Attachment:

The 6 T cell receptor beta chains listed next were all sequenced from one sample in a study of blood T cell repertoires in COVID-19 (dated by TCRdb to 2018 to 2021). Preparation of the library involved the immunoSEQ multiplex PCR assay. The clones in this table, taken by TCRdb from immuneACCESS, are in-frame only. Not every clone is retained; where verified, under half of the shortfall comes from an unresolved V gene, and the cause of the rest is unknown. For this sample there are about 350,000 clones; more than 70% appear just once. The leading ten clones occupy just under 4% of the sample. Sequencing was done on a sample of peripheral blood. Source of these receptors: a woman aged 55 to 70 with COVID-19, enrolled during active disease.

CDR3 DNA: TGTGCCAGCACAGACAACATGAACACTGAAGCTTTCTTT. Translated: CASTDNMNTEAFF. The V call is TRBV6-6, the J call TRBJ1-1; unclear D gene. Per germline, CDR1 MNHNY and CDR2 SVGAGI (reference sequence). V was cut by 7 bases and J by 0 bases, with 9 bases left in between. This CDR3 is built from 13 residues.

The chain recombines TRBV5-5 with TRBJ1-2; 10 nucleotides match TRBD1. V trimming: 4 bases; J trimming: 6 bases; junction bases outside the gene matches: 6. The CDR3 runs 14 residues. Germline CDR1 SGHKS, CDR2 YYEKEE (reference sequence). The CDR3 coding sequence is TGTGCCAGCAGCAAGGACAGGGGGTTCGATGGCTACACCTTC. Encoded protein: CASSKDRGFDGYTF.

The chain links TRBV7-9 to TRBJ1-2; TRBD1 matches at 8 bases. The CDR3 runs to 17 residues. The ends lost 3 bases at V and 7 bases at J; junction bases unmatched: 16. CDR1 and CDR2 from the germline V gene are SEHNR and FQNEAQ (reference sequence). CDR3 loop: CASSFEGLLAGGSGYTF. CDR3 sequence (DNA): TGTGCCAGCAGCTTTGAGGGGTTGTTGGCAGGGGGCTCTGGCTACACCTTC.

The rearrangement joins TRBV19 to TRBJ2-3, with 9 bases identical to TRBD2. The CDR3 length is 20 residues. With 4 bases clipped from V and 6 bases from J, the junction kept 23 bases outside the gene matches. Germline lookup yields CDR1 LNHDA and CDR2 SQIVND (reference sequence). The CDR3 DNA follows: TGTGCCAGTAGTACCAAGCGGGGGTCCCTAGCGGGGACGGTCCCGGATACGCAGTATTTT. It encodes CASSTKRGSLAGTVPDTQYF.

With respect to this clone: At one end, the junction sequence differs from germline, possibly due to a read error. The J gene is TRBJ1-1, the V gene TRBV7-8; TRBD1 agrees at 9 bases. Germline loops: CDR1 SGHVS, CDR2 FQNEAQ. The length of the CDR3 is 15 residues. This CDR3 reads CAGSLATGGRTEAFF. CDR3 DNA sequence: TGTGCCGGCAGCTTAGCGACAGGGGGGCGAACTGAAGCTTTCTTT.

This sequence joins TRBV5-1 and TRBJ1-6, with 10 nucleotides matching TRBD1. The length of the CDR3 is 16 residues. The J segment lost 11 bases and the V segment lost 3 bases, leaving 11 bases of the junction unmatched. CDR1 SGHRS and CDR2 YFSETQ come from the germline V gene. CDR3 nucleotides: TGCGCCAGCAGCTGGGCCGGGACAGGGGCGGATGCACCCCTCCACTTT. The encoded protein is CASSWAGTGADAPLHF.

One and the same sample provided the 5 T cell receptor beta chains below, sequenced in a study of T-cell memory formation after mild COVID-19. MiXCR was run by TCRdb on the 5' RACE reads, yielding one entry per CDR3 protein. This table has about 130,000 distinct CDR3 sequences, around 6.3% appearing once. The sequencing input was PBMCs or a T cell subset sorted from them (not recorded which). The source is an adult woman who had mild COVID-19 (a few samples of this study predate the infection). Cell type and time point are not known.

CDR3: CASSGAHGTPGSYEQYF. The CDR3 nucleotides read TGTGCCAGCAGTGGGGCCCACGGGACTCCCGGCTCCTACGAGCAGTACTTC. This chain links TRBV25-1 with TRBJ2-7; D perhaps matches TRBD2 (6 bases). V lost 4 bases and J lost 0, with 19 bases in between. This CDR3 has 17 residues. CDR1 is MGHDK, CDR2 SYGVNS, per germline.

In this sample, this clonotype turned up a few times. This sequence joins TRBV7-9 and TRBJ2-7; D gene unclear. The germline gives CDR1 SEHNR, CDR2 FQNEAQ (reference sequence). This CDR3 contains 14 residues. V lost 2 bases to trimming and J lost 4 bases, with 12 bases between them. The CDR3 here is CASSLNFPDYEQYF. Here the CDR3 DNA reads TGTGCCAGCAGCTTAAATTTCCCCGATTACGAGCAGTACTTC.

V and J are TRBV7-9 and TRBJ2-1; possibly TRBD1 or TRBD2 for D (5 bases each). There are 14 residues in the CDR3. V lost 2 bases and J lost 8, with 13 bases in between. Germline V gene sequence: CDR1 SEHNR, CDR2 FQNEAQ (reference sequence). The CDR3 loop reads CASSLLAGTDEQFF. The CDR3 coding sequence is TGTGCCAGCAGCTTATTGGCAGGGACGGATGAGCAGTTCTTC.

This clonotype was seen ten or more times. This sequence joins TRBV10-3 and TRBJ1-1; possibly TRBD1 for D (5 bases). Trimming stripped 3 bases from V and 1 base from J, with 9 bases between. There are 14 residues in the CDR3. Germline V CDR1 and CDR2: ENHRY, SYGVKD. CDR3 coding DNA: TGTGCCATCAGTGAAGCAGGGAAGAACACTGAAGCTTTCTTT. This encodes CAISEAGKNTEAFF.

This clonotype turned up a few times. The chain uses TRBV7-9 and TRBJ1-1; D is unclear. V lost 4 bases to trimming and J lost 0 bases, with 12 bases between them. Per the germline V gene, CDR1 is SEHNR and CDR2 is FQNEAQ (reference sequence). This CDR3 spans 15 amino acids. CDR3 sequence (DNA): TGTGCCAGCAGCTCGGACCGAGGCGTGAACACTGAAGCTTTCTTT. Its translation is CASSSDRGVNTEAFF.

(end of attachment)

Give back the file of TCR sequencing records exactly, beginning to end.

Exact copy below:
The 6 T cell receptor beta chains listed next were all sequenced from one sample in a study of blood T cell repertoires in COVID-19 (dated by TCRdb to 2018 to 2021). Preparation of the library involved the immunoSEQ multiplex PCR assay. The clones in this table, taken by TCRdb from immuneACCESS, are in-frame only. Not every clone is retained; where verified, under half of the shortfall comes from an unresolved V gene, and the cause of the rest is unknown. For this sample there are about 350,000 clones; more than 70% appear just once. The leading ten clones occupy just under 4% of the sample. Sequencing was done on a sample of peripheral blood. Source of these receptors: a woman aged 55 to 70 with COVID-19, enrolled during active disease.

CDR3 DNA: TGTGCCAGCACAGACAACATGAACACTGAAGCTTTCTTT. Translated: CASTDNMNTEAFF. The V call is TRBV6-6, the J call TRBJ1-1; unclear D gene. Per germline, CDR1 MNHNY and CDR2 SVGAGI (reference sequence). V was cut by 7 bases and J by 0 bases, with 9 bases left in between. This CDR3 is built from 13 residues.

The chain recombines TRBV5-5 with TRBJ1-2; 10 nucleotides match TRBD1. V trimming: 4 bases; J trimming: 6 bases; junction bases outside the gene matches: 6. The CDR3 runs 14 residues. Germline CDR1 SGHKS, CDR2 YYEKEE (reference sequence). The CDR3 coding sequence is TGTGCCAGCAGCAAGGACAGGGGGTTCGATGGCTACACCTTC. Encoded protein: CASSKDRGFDGYTF.

The chain links TRBV7-9 to TRBJ1-2; TRBD1 matches at 8 bases. The CDR3 runs to 17 residues. The ends lost 3 bases at V and 7 bases at J; junction bases unmatched: 16. CDR1 and CDR2 from the germline V gene are SEHNR and FQNEAQ (reference sequence). CDR3 loop: CASSFEGLLAGGSGYTF. CDR3 sequence (DNA): TGTGCCAGCAGCTTTGAGGGGTTGTTGGCAGGGGGCTCTGGCTACACCTTC.

The rearrangement joins TRBV19 to TRBJ2-3, with 9 bases identical to TRBD2. The CDR3 length is 20 residues. With 4 bases clipped from V and 6 bases from J, the junction kept 23 bases outside the gene matches. Germline lookup yields CDR1 LNHDA and CDR2 SQIVND (reference sequence). The CDR3 DNA follows: TGTGCCAGTAGTACCAAGCGGGGGTCCCTAGCGGGGACGGTCCCGGATACGCAGTATTTT. It encodes CASSTKRGSLAGTVPDTQYF.

With respect to this clone: At one end, the junction sequence differs from germline, possibly due to a read error. The J gene is TRBJ1-1, the V gene TRBV7-8; TRBD1 agrees at 9 bases. Germline loops: CDR1 SGHVS, CDR2 FQNEAQ. The length of the CDR3 is 15 residues. This CDR3 reads CAGSLATGGRTEAFF. CDR3 DNA sequence: TGTGCCGGCAGCTTAGCGACAGGGGGGCGAACTGAAGCTTTCTTT.

This sequence joins TRBV5-1 and TRBJ1-6, with 10 nucleotides matching TRBD1. The length of the CDR3 is 16 residues. The J segment lost 11 bases and the V segment lost 3 bases, leaving 11 bases of the junction unmatched. CDR1 SGHRS and CDR2 YFSETQ come from the germline V gene. CDR3 nucleotides: TGCGCCAGCAGCTGGGCCGGGACAGGGGCGGATGCACCCCTCCACTTT. The encoded protein is CASSWAGTGADAPLHF.

One and the same sample provided the 5 T cell receptor beta chains below, sequenced in a study of T-cell memory formation after mild COVID-19. MiXCR was run by TCRdb on the 5' RACE reads, yielding one entry per CDR3 protein. This table has about 130,000 distinct CDR3 sequences, around 6.3% appearing once. The sequencing input was PBMCs or a T cell subset sorted from them (not recorded which). The source is an adult woman who had mild COVID-19 (a few samples of this study predate the infection). Cell type and time point are not known.

CDR3: CASSGAHGTPGSYEQYF. The CDR3 nucleotides read TGTGCCAGCAGTGGGGCCCACGGGACTCCCGGCTCCTACGAGCAGTACTTC. This chain links TRBV25-1 with TRBJ2-7; D perhaps matches TRBD2 (6 bases). V lost 4 bases and J lost 0, with 19 bases in between. This CDR3 has 17 residues. CDR1 is MGHDK, CDR2 SYGVNS, per germline.

In this sample, this clonotype turned up a few times. This sequence joins TRBV7-9 and TRBJ2-7; D gene unclear. The germline gives CDR1 SEHNR, CDR2 FQNEAQ (reference sequence). This CDR3 contains 14 residues. V lost 2 bases to trimming and J lost 4 bases, with 12 bases between them. The CDR3 here is CASSLNFPDYEQYF. Here the CDR3 DNA reads TGTGCCAGCAGCTTAAATTTCCCCGATTACGAGCAGTACTTC.

V and J are TRBV7-9 and TRBJ2-1; possibly TRBD1 or TRBD2 for D (5 bases each). There are 14 residues in the CDR3. V lost 2 bases and J lost 8, with 13 bases in between. Germline V gene sequence: CDR1 SEHNR, CDR2 FQNEAQ (reference sequence). The CDR3 loop reads CASSLLAGTDEQFF. The CDR3 coding sequence is TGTGCCAGCAGCTTATTGGCAGGGACGGATGAGCAGTTCTTC.

This clonotype was seen ten or more times. This sequence joins TRBV10-3 and TRBJ1-1; possibly TRBD1 for D (5 bases). Trimming stripped 3 bases from V and 1 base from J, with 9 bases between. There are 14 residues in the CDR3. Germline V CDR1 and CDR2: ENHRY, SYGVKD. CDR3 coding DNA: TGTGCCATCAGTGAAGCAGGGAAGAACACTGAAGCTTTCTTT. This encodes CAISEAGKNTEAFF.

This clonotype turned up a few times. The chain uses TRBV7-9 and TRBJ1-1; D is unclear. V lost 4 bases to trimming and J lost 0 bases, with 12 bases between them. Per the germline V gene, CDR1 is SEHNR and CDR2 is FQNEAQ (reference sequence). This CDR3 spans 15 amino acids. CDR3 sequence (DNA): TGTGCCAGCAGCTCGGACCGAGGCGTGAACACTGAAGCTTTCTTT. Its translation is CASSSDRGVNTEAFF.